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BaltimoreLink after one year

Joe Nathan Big

“Are We Better Off?” was the question posed by Brian O’Malley, president and CEO of the Central Maryland Transportation Alliance at a recent meeting of Transit Choices, a local group advocating for improved transportation options in the city and region. He was referring to the overhaul of the Baltimore region’s public transit services, branded as BaltimoreLink, which launched in June, 2017. His own organization, operating since 2007, was formed as a coalition of corporate, philanthropic and civic leaders uniting around a common agenda: “improving and expanding transportation options for the citizens and businesses of Central Maryland.”

To provide some context, BaltimoreLink was presented as a transformative redesign of the bus services. This transit initiative was announced in 2015 by Gov. Larry Hogan just months after the governor had made his decision to forgo proceeding with the Red Line, the east-west light-rail route that had been the subject of planning and engineering design for over a decade.

“I stood here on this very spot 19 months ago and committed that we were going to transform Baltimore’s broken transit system,” Hogan said at a news conference at the West Baltimore MARC station. “And we have done exactly what we said we were going to do. BaltimoreLink signifies the state’s long-term commitment to this city.”

The new system is built around 12 color-designated, high-frequency (i.e., service every 15 minutes or better during peak periods) CityLink routes into Baltimore’s downtown. Less frequent LocalLink routes radiate from these backbone services. The overhaul was also to provide about a dozen weekday ExpressLink commuter routes; some of these have since been discontinued due to low ridership.

Progress report

Brian O’Malley (no relation to the former governor) explained how his organization went about assessing BaltimoreLink one year and two months after it began its operations. He identified five metrics that should be applied: Fast, Frequent, Reliable, Connected and Walkable. A summary of how CMTA rates the system on these factors is presented below:

  • Fast – The bus system overhaul was made with the promise that it would make transit faster. CMTA claims that its analysis is thwarted by MTA’s failure to publish data on transit speed.
  • Frequency – CMTA did find that BaltimoreLink resulted in more people living near buses or trains scheduled to run with high frequency.
  • Reliability – Again CMTA’s efforts were thwarted by a change in MTA’s definition of On-Time Performance (OTP).
  • Connectivity – CMTA found marginal improvement in access to jobs identified as “high opportunity” by the Opportunity Collaborative study released in 2015; there was a marginal decrease in access to all jobs.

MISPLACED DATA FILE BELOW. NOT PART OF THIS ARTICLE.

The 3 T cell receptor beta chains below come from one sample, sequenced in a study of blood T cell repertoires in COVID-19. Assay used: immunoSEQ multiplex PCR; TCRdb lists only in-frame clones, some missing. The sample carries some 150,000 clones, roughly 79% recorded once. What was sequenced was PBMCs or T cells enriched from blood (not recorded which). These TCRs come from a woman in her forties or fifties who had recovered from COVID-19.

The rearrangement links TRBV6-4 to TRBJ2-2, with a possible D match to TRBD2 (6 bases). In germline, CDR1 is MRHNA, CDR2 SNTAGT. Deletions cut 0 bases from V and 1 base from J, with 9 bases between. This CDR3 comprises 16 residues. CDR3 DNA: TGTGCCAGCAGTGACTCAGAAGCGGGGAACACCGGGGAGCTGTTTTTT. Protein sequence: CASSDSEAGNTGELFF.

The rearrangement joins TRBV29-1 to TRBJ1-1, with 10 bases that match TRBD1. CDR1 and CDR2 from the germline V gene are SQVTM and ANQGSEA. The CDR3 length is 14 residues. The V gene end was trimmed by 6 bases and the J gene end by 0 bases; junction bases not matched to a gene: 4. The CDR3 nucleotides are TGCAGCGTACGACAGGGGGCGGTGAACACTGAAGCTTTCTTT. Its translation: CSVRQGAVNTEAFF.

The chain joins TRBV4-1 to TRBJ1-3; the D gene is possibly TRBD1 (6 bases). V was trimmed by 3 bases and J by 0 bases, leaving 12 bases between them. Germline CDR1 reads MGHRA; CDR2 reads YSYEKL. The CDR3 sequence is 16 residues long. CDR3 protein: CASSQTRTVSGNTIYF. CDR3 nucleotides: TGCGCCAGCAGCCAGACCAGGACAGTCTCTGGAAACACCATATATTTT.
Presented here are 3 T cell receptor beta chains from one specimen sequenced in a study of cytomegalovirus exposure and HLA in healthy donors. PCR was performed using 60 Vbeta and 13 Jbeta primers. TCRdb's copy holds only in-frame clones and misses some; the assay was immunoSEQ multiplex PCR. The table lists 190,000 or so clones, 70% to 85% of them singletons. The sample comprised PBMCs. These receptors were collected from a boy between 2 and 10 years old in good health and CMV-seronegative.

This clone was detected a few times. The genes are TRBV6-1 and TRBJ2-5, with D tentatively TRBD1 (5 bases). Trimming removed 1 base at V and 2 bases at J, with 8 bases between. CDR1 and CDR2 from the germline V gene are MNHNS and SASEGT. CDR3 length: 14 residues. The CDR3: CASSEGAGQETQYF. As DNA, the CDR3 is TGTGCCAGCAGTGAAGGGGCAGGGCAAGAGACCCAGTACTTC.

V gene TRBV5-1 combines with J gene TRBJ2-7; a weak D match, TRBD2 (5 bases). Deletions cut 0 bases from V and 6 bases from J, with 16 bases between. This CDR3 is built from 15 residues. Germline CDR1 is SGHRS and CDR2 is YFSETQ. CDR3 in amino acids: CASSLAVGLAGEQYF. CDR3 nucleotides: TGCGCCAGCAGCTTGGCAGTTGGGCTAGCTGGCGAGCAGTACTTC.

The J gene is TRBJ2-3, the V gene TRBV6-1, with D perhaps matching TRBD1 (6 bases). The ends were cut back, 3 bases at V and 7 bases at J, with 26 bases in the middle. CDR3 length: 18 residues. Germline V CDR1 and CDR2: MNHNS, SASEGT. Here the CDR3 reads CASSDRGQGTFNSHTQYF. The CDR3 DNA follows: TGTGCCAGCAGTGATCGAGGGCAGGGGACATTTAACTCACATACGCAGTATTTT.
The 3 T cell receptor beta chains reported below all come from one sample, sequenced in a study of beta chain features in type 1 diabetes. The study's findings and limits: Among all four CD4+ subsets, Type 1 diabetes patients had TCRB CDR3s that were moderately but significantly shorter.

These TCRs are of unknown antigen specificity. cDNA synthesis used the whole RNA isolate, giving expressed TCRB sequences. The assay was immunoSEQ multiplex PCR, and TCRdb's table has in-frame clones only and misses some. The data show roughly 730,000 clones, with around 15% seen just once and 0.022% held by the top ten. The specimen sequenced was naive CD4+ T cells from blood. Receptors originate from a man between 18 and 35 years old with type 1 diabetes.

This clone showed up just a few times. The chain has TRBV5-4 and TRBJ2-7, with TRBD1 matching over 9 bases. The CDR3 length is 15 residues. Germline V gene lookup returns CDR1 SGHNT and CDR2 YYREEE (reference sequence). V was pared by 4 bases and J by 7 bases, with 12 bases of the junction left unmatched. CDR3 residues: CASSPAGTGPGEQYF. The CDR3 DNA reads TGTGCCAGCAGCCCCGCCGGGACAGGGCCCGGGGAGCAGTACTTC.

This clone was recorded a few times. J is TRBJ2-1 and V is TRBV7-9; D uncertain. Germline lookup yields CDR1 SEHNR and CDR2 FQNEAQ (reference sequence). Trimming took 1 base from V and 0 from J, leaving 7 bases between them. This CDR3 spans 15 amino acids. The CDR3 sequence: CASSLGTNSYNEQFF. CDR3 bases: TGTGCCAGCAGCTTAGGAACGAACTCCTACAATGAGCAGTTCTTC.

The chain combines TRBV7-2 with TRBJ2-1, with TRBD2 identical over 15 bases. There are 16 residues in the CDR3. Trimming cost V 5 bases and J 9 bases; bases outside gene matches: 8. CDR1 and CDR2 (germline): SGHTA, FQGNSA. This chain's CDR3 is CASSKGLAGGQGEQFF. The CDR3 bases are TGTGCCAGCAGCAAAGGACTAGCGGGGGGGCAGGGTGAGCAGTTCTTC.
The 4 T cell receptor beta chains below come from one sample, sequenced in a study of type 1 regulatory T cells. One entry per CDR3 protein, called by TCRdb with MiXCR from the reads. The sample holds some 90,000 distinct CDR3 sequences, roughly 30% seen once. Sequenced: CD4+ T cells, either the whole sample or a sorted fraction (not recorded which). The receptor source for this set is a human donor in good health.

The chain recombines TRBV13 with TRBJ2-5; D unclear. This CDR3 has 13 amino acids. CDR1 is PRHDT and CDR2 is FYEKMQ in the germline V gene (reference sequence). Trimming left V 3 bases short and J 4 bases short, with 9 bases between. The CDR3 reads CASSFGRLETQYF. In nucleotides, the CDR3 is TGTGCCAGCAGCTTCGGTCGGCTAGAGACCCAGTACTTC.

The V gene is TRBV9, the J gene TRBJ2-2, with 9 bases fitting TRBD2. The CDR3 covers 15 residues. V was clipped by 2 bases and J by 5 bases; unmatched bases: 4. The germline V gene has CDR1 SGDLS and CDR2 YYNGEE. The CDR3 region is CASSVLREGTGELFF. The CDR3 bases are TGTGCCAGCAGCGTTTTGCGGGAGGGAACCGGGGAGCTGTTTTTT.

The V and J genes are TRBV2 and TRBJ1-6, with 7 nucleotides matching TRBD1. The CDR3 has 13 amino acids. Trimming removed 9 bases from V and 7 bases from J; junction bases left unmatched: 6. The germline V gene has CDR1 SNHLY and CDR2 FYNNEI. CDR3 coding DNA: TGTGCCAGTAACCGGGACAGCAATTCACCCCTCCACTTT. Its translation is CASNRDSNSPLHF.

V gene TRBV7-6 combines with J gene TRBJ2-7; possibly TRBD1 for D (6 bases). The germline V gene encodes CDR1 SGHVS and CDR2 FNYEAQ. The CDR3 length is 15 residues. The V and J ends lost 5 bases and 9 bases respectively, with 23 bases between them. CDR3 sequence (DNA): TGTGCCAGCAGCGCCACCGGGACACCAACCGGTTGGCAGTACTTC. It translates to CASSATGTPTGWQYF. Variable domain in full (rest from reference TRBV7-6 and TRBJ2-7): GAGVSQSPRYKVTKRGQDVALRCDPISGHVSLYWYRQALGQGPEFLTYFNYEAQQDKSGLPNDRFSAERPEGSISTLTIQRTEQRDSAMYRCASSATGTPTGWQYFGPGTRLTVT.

• Walkability – improving walkability around transit stops was not a stated goal for BaltimoreLink.

In light of these mixed findings, CMTA offers the following recommendations towards achieving the system’s desired results.

  • Improve transparency – The MTA should regularly report on the aspects of transit that are important to riders, data on OTP, frequency and reliability of service.
  • Prioritize transit in terms of evaluating bus priority lanes and traffic signal priority (this has particular relevance to the performance of the light-rail service as it navigates Baltimore’s downtown streets).
  • Focus on frequency – MTA should maintain the headway levels promised for the high-frequency network and identify corridors for expanding that network.
  • Reverse budget cuts, including restoration of sharp cuts in capital funding proposed for FY 2019 through FY 2023.
  • Produce a multi-modal plan for transportation in the region with meaningful public engagement for the region’s transit system.

The meeting concluded with concerns that the transportation priorities being identified by the local jurisdictions that do not reflect these aspirations. Comments from the audience also raised concerns about the role of the Baltimore Regional Transportation Board. (Was it doing more than “stapling together” the transportation improvements requested by each of the local jurisdictions?)

Lierman’s proposal

Del. Brooke Lierman, representing southeast Baltimore in the Maryland General Assembly, was in attendance at the Transit Choices meeting. She cited her amendment to the major transit bill originally introduced to provide capital funding for WMATA (the Washington regional transportation system).

Lierman describes her amendment as having the following goals (1) increase both operating and capital funding for MTA; (2) require a full capital needs assessment by MTA; and (3) require MTA to work with local riders and stakeholders to develop a new transit plan for Central Maryland. She suggested that this initiative, when put into motion, could address the various hoped-for improvements to the BaltimoreLink service.

Joe Nathanson heads Urban Information Associates, Inc., a Baltimore-based economic and community development consulting firm. He writes a monthly column for The Daily Record and can be contacted at